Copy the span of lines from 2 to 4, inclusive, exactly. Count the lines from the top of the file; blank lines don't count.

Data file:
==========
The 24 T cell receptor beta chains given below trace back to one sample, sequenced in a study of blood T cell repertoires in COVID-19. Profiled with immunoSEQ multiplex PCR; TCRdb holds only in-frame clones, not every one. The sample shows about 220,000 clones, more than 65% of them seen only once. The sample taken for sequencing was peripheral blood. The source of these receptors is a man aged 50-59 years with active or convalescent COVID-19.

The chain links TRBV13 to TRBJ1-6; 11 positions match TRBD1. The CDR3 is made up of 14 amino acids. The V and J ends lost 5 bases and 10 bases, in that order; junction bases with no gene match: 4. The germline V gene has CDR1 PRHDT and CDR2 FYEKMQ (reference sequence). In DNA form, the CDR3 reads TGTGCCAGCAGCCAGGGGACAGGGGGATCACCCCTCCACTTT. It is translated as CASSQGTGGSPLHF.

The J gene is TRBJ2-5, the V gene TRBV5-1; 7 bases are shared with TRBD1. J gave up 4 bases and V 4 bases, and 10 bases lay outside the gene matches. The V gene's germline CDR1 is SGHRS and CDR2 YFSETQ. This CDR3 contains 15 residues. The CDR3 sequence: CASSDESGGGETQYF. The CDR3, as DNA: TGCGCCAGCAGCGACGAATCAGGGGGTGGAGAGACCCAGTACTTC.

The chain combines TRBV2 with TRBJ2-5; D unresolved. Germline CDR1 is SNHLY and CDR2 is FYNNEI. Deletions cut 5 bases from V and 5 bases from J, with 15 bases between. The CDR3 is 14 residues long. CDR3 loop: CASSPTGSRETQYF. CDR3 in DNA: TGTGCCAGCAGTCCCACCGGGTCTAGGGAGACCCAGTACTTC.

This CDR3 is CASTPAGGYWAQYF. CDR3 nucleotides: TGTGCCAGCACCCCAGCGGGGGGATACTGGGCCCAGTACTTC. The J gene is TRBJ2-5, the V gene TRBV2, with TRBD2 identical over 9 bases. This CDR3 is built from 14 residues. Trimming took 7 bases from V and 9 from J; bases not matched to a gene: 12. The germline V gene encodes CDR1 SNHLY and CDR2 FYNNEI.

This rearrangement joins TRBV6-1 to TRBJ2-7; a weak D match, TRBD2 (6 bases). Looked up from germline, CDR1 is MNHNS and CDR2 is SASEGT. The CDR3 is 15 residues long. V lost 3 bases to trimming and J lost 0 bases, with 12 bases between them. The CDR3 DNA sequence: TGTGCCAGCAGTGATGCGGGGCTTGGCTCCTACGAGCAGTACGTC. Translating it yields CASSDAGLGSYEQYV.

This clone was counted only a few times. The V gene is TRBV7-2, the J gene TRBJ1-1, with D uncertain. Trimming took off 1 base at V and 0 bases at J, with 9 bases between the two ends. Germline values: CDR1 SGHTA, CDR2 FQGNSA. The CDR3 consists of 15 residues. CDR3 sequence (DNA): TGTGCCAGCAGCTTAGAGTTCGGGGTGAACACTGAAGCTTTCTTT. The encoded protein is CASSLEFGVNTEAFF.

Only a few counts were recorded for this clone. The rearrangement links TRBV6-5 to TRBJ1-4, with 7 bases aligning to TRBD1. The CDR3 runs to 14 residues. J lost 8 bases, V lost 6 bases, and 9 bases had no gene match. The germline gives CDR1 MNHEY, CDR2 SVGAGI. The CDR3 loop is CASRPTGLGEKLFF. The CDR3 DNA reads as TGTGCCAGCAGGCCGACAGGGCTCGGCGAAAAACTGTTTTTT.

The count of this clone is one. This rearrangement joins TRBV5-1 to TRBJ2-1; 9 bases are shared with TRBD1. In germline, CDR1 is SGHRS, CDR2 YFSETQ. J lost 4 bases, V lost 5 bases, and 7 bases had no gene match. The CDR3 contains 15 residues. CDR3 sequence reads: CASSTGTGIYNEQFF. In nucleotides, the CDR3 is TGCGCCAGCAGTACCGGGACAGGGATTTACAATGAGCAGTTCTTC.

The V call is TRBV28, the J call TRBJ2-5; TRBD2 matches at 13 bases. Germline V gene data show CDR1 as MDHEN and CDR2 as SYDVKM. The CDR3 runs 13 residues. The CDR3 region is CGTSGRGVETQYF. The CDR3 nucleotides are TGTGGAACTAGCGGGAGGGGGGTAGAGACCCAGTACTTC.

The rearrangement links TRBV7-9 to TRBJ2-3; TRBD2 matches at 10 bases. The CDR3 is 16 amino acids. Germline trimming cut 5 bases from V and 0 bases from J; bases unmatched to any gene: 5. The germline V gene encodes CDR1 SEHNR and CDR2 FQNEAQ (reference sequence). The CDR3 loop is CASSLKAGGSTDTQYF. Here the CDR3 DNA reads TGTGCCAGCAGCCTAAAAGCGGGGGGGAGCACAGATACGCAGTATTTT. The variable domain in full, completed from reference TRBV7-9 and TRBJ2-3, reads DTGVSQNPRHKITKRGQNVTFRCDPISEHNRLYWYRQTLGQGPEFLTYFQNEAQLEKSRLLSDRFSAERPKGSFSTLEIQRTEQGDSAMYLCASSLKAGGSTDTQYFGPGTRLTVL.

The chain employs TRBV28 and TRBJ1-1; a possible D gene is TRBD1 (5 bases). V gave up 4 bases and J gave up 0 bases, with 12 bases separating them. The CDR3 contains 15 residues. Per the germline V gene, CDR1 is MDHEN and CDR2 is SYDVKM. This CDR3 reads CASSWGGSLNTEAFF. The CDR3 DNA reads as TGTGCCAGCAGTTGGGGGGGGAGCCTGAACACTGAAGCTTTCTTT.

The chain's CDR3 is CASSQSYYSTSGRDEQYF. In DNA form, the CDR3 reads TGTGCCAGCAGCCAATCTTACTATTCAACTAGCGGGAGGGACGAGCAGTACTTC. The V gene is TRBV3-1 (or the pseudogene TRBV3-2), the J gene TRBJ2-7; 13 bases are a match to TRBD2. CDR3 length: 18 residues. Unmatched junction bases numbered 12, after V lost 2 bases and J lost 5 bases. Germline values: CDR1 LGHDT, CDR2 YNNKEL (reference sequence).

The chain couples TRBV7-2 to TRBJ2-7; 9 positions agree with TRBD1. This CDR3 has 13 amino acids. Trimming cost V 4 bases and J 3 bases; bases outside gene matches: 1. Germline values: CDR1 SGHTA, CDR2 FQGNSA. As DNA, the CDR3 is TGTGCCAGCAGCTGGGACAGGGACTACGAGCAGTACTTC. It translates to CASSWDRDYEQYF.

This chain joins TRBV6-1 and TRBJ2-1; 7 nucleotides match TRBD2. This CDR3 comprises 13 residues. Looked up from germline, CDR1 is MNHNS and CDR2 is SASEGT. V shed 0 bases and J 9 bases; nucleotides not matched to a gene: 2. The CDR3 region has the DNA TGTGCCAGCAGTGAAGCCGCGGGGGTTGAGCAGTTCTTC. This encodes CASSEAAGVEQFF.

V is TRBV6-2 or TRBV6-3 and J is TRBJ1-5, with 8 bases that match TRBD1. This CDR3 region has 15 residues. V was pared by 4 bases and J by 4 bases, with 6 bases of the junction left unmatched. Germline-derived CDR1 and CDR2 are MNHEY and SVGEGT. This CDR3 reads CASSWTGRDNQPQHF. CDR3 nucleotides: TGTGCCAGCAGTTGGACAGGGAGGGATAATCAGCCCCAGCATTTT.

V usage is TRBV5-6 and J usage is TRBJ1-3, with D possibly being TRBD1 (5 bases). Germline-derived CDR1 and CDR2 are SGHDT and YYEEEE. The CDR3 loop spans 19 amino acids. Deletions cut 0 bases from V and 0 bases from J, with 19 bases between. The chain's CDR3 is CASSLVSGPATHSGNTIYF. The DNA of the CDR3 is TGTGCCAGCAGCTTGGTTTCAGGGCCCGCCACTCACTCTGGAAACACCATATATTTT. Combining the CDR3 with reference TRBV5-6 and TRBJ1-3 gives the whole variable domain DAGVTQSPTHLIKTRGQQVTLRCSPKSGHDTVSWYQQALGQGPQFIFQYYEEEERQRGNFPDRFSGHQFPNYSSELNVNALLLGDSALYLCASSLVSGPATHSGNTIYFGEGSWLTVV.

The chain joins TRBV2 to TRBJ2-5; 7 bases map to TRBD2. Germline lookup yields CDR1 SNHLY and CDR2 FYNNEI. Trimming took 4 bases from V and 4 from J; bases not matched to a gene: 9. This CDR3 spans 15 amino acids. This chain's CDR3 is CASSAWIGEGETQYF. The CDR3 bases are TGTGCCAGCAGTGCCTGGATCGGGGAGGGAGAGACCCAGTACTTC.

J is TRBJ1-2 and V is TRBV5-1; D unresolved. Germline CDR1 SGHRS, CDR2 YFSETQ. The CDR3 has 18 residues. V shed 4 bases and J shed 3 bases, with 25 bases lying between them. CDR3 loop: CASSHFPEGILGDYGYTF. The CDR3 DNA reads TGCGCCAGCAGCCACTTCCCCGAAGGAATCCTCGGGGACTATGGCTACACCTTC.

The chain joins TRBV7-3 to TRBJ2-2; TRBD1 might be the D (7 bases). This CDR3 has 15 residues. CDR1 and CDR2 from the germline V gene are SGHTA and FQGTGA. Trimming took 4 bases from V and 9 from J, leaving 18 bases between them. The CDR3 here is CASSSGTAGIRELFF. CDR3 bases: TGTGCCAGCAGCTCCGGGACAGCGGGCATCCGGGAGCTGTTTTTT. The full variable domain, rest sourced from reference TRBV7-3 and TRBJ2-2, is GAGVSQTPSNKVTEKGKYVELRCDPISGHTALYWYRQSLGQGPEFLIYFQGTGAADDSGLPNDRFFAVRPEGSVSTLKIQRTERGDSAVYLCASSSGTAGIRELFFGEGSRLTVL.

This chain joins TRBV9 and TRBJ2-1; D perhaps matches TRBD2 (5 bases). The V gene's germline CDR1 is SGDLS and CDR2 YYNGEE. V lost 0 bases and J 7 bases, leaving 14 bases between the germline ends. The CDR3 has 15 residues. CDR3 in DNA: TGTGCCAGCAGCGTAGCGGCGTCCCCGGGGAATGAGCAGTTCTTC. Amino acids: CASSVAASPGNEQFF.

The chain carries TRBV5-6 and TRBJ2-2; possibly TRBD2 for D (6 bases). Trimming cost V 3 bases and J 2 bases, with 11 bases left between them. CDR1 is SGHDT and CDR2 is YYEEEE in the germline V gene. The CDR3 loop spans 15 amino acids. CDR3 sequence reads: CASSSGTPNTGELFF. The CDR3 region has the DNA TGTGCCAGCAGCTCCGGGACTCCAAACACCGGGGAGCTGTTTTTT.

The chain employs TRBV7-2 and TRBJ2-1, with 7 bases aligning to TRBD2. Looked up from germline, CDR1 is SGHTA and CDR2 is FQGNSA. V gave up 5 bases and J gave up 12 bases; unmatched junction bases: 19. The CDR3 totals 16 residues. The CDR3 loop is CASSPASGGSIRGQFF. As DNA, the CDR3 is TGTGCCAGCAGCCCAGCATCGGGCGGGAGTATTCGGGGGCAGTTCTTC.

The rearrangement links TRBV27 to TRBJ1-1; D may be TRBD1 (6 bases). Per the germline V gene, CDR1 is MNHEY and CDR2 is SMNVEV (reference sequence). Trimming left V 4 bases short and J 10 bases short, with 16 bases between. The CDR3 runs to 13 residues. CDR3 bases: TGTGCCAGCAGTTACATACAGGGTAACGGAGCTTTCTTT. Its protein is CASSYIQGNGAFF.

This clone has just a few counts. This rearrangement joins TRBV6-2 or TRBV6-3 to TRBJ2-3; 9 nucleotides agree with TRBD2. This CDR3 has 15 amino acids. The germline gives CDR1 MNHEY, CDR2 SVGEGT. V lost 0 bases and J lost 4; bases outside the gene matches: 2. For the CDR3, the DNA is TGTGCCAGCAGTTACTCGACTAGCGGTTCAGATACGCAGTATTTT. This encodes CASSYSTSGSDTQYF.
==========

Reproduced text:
The chain links TRBV13 to TRBJ1-6; 11 positions match TRBD1. The CDR3 is made up of 14 amino acids. The V and J ends lost 5 bases and 10 bases, in that order; junction bases with no gene match: 4. The germline V gene has CDR1 PRHDT and CDR2 FYEKMQ (reference sequence). In DNA form, the CDR3 reads TGTGCCAGCAGCCAGGGGACAGGGGGATCACCCCTCCACTTT. It is translated as CASSQGTGGSPLHF.

The J gene is TRBJ2-5, the V gene TRBV5-1; 7 bases are shared with TRBD1. J gave up 4 bases and V 4 bases, and 10 bases lay outside the gene matches. The V gene's germline CDR1 is SGHRS and CDR2 YFSETQ. This CDR3 contains 15 residues. The CDR3 sequence: CASSDESGGGETQYF. The CDR3, as DNA: TGCGCCAGCAGCGACGAATCAGGGGGTGGAGAGACCCAGTACTTC.

The chain combines TRBV2 with TRBJ2-5; D unresolved. Germline CDR1 is SNHLY and CDR2 is FYNNEI. Deletions cut 5 bases from V and 5 bases from J, with 15 bases between. The CDR3 is 14 residues long. CDR3 loop: CASSPTGSRETQYF. CDR3 in DNA: TGTGCCAGCAGTCCCACCGGGTCTAGGGAGACCCAGTACTTC.